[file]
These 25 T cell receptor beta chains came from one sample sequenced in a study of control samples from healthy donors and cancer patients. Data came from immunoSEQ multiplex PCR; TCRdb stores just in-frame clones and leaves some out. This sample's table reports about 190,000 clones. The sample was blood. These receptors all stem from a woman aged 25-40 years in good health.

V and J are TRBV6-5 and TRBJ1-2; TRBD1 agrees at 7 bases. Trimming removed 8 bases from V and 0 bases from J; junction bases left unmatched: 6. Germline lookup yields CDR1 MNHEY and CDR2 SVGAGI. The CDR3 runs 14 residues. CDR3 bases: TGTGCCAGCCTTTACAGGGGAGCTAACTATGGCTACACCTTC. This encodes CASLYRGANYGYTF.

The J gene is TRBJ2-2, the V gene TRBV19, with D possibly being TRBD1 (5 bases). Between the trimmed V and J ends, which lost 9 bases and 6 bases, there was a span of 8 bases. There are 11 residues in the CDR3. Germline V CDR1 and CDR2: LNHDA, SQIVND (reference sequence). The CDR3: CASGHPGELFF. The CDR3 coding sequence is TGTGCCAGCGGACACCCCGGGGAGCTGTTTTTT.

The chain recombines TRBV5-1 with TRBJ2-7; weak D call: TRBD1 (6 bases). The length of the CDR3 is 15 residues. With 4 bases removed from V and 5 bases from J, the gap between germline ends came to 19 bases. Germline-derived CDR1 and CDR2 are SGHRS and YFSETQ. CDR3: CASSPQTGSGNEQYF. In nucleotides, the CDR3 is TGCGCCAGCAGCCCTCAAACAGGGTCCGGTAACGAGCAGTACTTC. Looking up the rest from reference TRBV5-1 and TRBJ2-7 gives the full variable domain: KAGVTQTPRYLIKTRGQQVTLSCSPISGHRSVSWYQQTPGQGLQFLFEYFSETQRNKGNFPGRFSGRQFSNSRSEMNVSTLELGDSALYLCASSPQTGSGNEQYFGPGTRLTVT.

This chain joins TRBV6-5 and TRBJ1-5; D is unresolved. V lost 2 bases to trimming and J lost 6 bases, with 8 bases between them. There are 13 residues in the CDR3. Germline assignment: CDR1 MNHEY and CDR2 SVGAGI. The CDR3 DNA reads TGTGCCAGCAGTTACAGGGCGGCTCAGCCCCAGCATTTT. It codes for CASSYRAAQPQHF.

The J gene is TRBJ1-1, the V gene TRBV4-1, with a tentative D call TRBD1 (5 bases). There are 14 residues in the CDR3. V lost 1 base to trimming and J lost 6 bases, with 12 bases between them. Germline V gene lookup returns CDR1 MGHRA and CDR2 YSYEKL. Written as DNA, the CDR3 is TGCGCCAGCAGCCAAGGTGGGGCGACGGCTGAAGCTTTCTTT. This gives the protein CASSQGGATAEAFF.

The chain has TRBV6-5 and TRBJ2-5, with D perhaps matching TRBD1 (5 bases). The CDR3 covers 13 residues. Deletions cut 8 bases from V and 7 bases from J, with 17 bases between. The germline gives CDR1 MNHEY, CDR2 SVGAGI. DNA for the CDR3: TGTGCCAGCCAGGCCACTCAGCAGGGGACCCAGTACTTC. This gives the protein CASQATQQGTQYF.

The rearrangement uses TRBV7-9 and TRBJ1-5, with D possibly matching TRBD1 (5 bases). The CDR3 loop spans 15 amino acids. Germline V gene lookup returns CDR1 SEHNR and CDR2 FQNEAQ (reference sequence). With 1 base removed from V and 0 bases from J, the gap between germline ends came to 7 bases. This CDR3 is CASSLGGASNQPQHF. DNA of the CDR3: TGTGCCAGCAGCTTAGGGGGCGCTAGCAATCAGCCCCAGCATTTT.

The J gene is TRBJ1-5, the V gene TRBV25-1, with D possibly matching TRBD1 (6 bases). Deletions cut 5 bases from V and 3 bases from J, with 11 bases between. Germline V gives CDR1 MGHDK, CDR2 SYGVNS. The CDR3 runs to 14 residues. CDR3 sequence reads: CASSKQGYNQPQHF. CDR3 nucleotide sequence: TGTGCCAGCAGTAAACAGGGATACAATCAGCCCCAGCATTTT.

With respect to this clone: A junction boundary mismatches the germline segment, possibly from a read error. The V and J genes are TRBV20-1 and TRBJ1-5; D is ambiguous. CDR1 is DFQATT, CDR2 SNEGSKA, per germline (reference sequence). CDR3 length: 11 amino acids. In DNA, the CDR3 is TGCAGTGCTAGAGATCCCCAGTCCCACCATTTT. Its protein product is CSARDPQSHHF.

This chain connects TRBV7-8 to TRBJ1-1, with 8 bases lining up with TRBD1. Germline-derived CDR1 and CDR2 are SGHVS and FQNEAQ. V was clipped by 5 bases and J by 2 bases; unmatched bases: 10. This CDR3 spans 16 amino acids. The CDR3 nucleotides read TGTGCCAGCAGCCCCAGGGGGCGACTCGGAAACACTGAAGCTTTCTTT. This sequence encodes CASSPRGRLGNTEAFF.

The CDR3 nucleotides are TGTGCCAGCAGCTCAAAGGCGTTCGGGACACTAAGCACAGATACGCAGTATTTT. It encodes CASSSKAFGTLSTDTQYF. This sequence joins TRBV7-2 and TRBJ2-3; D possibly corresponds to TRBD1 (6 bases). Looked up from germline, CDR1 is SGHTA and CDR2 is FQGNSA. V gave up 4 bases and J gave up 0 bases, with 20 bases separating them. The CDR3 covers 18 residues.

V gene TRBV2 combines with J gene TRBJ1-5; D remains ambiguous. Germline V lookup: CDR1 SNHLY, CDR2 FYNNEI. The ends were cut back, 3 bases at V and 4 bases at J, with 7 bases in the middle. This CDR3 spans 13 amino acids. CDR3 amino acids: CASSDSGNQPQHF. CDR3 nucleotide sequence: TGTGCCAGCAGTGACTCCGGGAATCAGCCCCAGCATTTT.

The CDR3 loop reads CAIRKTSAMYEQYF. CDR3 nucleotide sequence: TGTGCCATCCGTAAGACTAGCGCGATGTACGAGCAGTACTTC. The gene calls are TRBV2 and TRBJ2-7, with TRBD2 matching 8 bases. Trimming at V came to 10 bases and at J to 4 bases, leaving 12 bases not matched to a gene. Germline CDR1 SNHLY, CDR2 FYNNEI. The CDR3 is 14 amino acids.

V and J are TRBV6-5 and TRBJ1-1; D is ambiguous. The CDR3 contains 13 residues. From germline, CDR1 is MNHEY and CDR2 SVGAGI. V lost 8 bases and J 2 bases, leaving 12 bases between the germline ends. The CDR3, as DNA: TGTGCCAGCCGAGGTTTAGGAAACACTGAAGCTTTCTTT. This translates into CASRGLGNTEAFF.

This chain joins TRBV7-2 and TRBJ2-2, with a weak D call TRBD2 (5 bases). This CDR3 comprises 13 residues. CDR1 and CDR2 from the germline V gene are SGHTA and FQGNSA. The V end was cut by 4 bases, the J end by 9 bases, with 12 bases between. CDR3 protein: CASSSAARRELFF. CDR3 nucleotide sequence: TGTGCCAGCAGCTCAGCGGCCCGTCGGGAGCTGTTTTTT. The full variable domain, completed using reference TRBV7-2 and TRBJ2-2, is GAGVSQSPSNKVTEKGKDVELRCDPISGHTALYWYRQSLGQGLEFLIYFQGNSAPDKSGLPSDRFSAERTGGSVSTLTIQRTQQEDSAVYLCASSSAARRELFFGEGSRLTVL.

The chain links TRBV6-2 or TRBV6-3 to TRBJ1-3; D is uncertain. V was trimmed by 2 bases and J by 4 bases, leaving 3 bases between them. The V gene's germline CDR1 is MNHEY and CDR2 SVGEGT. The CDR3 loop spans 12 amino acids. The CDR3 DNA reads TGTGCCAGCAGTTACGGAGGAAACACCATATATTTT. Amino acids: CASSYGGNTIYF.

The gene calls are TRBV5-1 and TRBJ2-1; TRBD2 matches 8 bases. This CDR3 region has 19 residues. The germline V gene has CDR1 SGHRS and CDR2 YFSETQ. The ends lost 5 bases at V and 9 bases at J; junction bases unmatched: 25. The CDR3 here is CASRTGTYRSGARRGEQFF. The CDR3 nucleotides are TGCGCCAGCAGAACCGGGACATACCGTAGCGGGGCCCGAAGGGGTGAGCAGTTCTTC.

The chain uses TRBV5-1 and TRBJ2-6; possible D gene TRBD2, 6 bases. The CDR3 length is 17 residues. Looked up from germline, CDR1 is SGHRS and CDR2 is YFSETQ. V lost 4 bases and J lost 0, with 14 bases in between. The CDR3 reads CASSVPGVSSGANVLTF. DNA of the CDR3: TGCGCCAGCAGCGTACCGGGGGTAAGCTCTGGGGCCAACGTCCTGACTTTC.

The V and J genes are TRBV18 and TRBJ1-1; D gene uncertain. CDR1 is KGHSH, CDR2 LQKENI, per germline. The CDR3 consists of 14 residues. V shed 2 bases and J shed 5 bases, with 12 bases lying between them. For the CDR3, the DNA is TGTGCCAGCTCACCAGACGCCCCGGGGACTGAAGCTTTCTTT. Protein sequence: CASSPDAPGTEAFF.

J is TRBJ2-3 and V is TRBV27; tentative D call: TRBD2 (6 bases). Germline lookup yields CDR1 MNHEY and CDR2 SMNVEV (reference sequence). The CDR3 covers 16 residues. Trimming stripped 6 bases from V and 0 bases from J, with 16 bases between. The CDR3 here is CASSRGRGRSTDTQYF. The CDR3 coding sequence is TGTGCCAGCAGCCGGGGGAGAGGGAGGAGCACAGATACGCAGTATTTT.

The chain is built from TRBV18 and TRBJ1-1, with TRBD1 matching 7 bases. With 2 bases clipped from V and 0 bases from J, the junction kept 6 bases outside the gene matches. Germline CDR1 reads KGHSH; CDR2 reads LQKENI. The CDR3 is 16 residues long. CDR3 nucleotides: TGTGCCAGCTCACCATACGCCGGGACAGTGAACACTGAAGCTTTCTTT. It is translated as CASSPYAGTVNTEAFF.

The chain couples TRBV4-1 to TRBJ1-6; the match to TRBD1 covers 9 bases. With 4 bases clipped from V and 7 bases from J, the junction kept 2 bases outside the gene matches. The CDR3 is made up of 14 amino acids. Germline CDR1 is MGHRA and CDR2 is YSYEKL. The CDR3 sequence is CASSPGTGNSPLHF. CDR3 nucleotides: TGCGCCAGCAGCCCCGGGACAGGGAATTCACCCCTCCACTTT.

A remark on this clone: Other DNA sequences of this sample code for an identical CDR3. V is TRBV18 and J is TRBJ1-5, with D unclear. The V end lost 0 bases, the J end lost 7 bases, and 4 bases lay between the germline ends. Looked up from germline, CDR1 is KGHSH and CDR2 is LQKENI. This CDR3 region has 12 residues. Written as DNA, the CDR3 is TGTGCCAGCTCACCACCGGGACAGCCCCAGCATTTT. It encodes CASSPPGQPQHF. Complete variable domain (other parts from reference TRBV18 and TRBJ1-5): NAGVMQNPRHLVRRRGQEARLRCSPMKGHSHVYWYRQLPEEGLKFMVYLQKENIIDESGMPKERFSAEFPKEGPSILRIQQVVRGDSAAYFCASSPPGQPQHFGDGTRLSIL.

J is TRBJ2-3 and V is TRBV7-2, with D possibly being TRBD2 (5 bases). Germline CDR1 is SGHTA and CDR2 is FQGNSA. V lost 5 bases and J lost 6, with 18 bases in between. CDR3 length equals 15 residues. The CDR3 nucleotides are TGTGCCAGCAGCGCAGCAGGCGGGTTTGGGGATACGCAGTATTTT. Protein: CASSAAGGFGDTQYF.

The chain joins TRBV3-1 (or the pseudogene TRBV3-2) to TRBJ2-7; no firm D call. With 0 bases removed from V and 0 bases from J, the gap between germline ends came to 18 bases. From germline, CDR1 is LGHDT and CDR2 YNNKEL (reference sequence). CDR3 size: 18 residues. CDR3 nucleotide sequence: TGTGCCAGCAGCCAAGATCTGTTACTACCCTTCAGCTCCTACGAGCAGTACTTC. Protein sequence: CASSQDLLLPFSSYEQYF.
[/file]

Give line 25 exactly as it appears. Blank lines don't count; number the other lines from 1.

J is TRBJ2-3 and V is TRBV7-2, with D possibly being TRBD2 (5 bases). Germline CDR1 is SGHTA and CDR2 is FQGNSA. V lost 5 bases and J lost 6, with 18 bases in between. CDR3 length equals 15 residues. The CDR3 nucleotides are TGTGCCAGCAGCGCAGCAGGCGGGTTTGGGGATACGCAGTATTTT. Protein: CASSAAGGFGDTQYF.